Call for Papers | Anti-colonial autoethnography in sport, Special Issue of the Journal of Emerging Sport Studies | Call ends December 1, 2022

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Special Issue editor: Jason Laurendeau
(Shutterstock(Luca Camaiani)

Sport scholars have increasingly drawn on autoethnography in their interrogations of physical cultural practices and spaces of various kinds, shedding important light on the embodied experiences of these undertakings as well as the workings of power.

The aim of this special issue is to delve into the (as yet under-realized) potential of autoethnographies of physical culture to contribute to an anti-colonial movement, taking up the challenge that “understanding sport as a ‘colonizing tool’ is not widely accepted in the discourse of sport sociology” (Whitinui, 2021, p. 3).

I invite/encourage contributors to “draw connections between violences ‘here’ and ‘elsewhere’… and radically imagine how our praxis can actively refuse the colonial trajectory designed by the settler state” (Chen, 2021, p. 745). It is here, I argue, that autoethnographic work has much to offer, both in terms of substantive and theoretical considerations of sport and physical culture and in terms of reflexive considerations of our own physical cultural practices as well as our research about them. All of this, I suggest, is part of the process of thinking through what Kanien’kehá:ka scholar Daniel Henhawk calls a “decolonizing praxis” (2013, p. 511).

In terms of editorial/review process, I invite contributors to engage with each other and each other’s work as part of a broader project of responding to Carly Adams’ recent point in an editorial for Sport History Review : “Authors, editors, publishers, and journal policies and practices transform the academic journal into a space and constitute how the space is experienced and produced. It is not simply a place where academics submit and publish research, a vessel for publication and professional practice” (Adams, 2022, p. 3). Journals and journal editorial policies and practice, in other words, are also key sites of praxis as we work to unsettle the whiteness, able-bodied/mindedness, and other vectors of power structuring and structured by dominant disciplinary and academic conventions.  Contributors and I will collaboratively curate a review process that reimagines these principles and politics.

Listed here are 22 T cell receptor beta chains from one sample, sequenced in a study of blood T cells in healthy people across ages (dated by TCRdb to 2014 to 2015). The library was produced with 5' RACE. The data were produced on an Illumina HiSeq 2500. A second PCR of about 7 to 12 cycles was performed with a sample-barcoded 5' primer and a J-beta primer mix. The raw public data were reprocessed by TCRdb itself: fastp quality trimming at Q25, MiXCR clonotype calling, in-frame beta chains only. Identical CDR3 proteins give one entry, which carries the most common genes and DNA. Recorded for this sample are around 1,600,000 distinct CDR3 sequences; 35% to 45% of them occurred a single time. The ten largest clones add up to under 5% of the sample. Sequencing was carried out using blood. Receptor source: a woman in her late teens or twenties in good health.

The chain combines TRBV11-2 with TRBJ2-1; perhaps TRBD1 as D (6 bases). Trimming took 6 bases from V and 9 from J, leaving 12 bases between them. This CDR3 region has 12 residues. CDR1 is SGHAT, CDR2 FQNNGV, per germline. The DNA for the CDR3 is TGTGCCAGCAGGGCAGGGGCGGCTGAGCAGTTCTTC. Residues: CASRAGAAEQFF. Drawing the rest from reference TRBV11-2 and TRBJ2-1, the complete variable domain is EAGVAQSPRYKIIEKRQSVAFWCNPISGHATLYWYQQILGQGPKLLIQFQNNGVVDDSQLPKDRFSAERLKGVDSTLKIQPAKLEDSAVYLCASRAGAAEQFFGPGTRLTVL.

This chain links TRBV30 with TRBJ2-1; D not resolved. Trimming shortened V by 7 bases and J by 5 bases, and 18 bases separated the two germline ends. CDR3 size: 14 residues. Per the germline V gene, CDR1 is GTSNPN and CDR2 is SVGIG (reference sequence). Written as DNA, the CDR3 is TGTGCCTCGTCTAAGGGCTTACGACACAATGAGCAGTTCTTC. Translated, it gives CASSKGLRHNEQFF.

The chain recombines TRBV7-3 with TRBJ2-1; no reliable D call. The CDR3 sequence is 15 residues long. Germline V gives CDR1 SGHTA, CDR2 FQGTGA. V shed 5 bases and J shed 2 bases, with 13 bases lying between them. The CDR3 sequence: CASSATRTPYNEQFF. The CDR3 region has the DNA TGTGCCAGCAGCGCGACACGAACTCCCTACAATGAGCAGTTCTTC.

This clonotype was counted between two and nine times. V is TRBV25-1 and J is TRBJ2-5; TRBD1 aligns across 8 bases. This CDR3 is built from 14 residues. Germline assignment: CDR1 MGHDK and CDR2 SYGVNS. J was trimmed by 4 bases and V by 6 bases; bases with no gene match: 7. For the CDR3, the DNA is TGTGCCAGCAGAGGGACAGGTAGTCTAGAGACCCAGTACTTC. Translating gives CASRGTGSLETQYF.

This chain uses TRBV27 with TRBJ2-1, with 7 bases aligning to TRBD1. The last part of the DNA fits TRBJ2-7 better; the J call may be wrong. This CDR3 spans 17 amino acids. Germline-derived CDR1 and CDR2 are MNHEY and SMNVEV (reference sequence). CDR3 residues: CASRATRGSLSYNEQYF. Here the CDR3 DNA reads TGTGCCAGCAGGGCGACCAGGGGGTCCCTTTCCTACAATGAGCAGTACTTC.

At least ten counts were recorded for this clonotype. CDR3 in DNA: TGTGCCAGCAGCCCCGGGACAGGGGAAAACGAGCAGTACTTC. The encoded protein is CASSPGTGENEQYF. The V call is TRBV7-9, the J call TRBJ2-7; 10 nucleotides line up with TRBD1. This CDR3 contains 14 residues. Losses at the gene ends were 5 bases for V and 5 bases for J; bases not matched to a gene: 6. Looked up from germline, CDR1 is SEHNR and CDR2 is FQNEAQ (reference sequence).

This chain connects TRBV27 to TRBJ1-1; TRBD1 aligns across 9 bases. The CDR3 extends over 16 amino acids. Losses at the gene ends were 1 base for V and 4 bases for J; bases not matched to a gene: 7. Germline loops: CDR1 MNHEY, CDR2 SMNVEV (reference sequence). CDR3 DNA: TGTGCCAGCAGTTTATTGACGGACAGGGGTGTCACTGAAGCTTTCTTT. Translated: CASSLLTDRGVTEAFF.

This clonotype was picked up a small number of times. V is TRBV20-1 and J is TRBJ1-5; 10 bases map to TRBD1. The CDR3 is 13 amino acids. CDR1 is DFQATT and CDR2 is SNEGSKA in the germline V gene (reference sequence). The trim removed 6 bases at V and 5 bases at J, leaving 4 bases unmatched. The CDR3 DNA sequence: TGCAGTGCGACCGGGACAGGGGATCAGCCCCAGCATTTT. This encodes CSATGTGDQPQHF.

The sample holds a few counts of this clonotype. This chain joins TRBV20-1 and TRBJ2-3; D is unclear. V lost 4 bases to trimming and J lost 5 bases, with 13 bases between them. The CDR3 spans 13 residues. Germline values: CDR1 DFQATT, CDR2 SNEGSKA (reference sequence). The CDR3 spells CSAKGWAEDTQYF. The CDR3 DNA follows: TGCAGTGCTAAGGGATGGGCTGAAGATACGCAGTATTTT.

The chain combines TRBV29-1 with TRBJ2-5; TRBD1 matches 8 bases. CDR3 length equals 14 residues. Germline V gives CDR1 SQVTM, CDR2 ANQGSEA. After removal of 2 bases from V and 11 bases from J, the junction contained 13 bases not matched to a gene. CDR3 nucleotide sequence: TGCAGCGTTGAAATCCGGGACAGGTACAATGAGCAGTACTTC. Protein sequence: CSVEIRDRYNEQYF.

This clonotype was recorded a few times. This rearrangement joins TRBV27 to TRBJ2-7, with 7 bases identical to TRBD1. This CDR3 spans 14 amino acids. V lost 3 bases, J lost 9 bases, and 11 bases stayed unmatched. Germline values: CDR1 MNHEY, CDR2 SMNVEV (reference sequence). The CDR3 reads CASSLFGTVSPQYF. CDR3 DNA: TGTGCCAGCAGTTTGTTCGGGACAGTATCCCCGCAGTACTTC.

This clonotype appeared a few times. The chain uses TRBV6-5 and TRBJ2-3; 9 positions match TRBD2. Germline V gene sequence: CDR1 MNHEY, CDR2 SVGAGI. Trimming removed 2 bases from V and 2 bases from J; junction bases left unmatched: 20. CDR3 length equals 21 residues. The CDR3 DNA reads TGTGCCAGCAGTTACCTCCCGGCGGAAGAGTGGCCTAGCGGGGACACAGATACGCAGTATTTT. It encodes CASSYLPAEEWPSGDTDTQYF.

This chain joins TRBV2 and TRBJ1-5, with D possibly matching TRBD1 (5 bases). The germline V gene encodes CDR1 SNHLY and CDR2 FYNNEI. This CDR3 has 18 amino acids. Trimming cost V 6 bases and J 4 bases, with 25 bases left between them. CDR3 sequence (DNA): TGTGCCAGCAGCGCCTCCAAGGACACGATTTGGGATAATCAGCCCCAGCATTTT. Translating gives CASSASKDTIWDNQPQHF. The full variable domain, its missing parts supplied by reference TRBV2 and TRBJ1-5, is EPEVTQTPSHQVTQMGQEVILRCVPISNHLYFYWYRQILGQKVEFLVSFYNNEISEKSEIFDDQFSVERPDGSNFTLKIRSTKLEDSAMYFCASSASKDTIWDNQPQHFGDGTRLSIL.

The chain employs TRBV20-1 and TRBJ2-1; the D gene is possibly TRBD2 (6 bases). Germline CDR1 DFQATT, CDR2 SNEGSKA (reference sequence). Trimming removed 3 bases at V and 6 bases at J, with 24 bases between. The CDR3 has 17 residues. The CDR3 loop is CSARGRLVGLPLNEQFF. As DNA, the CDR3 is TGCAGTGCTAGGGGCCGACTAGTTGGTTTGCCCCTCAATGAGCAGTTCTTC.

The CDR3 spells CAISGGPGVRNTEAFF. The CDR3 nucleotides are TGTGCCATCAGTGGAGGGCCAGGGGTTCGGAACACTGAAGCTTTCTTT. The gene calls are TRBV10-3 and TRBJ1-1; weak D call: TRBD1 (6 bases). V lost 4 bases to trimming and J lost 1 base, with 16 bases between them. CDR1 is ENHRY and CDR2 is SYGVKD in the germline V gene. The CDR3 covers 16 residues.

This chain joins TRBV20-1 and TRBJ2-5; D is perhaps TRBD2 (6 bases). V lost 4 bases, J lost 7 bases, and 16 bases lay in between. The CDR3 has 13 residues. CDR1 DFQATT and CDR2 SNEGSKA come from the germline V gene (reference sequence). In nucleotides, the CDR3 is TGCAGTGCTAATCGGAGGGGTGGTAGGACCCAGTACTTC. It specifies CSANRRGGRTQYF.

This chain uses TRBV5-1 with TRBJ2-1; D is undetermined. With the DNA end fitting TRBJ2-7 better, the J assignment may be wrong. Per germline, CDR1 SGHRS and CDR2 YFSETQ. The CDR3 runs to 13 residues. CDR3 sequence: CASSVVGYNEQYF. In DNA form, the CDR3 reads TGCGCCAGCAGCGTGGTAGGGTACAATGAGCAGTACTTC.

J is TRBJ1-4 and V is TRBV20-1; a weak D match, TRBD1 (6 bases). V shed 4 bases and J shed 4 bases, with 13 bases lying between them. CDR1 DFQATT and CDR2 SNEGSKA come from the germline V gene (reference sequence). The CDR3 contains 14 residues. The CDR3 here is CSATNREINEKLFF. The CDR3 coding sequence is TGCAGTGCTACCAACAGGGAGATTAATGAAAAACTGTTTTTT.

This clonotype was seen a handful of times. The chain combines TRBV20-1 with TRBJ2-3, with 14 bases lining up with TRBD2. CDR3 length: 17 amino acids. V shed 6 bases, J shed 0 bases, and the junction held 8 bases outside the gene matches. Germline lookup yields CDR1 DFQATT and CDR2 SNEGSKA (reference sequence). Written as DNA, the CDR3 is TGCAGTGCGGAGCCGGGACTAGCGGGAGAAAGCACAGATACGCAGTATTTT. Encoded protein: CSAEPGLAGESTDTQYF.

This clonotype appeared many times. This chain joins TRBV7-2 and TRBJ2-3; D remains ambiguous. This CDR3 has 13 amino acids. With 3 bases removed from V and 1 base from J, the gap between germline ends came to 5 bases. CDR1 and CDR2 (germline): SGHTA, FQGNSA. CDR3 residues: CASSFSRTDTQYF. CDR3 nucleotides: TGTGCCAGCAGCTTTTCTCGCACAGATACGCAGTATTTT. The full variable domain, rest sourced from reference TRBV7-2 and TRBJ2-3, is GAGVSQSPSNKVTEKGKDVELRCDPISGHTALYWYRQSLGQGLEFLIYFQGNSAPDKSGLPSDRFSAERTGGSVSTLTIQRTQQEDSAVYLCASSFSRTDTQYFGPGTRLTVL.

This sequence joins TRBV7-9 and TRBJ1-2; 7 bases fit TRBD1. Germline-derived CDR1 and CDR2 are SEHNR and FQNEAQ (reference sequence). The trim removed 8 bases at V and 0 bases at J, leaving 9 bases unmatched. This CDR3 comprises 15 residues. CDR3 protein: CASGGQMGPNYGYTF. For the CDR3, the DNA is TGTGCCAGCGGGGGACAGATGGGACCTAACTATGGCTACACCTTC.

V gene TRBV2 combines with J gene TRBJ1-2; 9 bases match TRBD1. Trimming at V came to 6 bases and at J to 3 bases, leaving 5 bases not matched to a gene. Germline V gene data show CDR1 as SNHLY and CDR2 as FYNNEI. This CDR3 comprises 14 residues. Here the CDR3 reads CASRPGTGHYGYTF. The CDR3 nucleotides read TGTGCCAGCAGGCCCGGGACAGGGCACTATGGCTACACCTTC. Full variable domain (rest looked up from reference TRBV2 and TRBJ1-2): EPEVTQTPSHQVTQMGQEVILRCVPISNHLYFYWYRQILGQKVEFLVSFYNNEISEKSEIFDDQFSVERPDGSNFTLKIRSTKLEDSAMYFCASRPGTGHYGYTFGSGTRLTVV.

Submission information

Submissions can be, but are not limited to:

      • Research articles, art, poetry, roundtable, podcast, or any other medium that aligns with your axiological commitments.

Submissions can be interpreted as:

      • Interrogations of/engagements with sport, recreation, and “at-home-ness” in/under settler colonialism;
      • Hybridity/liminality in and through sport and/or recreation (e.g., Chen, 2021);
      • Settler colonialism, nation & identity;
      • Resistance, resurgence, reterritorialization (e.g., Downey, 2018);
      • “Anxieties of belonging” (Slater 2019) – affective economies of      participation/spectatorship;
      • (Unsettling) settler colonial logics of sporting places and spaces;
      • “The struggles, uncertainties, and revelations in various stages of [our] ‘encounters’ with settler colonialism [and] its shapeshifting forms” (Chen, 2021, p. 748);
      • Imagining ‘elsewheres’ in sporting, recreation, and academic spaces (McGuire-Adams et. al., 2022);
      • Sport, physical culture, and “living in the crosshairs of settler governance” (Belcourt, 2020, p. 142)

Deadline for Statements of Interest: December 1st, 2022. Submissions will be due in September, 2023

Send in your ideas for a submission to editor Jason Laurendeau jason.laurendeau@uleth.ca.


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